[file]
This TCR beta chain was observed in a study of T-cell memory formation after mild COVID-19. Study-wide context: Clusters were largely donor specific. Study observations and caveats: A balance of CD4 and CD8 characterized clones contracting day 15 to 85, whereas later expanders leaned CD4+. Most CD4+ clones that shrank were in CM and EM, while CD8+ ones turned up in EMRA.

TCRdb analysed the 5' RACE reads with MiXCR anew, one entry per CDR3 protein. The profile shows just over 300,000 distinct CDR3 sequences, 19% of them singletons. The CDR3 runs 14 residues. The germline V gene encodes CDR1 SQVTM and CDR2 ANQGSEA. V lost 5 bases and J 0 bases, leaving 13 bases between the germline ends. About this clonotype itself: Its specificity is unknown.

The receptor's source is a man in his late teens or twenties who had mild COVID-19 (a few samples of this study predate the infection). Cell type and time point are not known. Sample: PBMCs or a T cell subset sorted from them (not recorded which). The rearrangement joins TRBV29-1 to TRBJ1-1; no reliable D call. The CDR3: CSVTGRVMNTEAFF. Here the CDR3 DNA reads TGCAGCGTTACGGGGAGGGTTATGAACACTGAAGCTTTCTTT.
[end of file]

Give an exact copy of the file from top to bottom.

This TCR beta chain was observed in a study of T-cell memory formation after mild COVID-19. Study-wide context: Clusters were largely donor specific. Study observations and caveats: A balance of CD4 and CD8 characterized clones contracting day 15 to 85, whereas later expanders leaned CD4+. Most CD4+ clones that shrank were in CM and EM, while CD8+ ones turned up in EMRA.

TCRdb analysed the 5' RACE reads with MiXCR anew, one entry per CDR3 protein. The profile shows just over 300,000 distinct CDR3 sequences, 19% of them singletons. The CDR3 runs 14 residues. The germline V gene encodes CDR1 SQVTM and CDR2 ANQGSEA. V lost 5 bases and J 0 bases, leaving 13 bases between the germline ends. About this clonotype itself: Its specificity is unknown.

The receptor's source is a man in his late teens or twenties who had mild COVID-19 (a few samples of this study predate the infection). Cell type and time point are not known. Sample: PBMCs or a T cell subset sorted from them (not recorded which). The rearrangement joins TRBV29-1 to TRBJ1-1; no reliable D call. The CDR3: CSVTGRVMNTEAFF. Here the CDR3 DNA reads TGCAGCGTTACGGGGAGGGTTATGAACACTGAAGCTTTCTTT.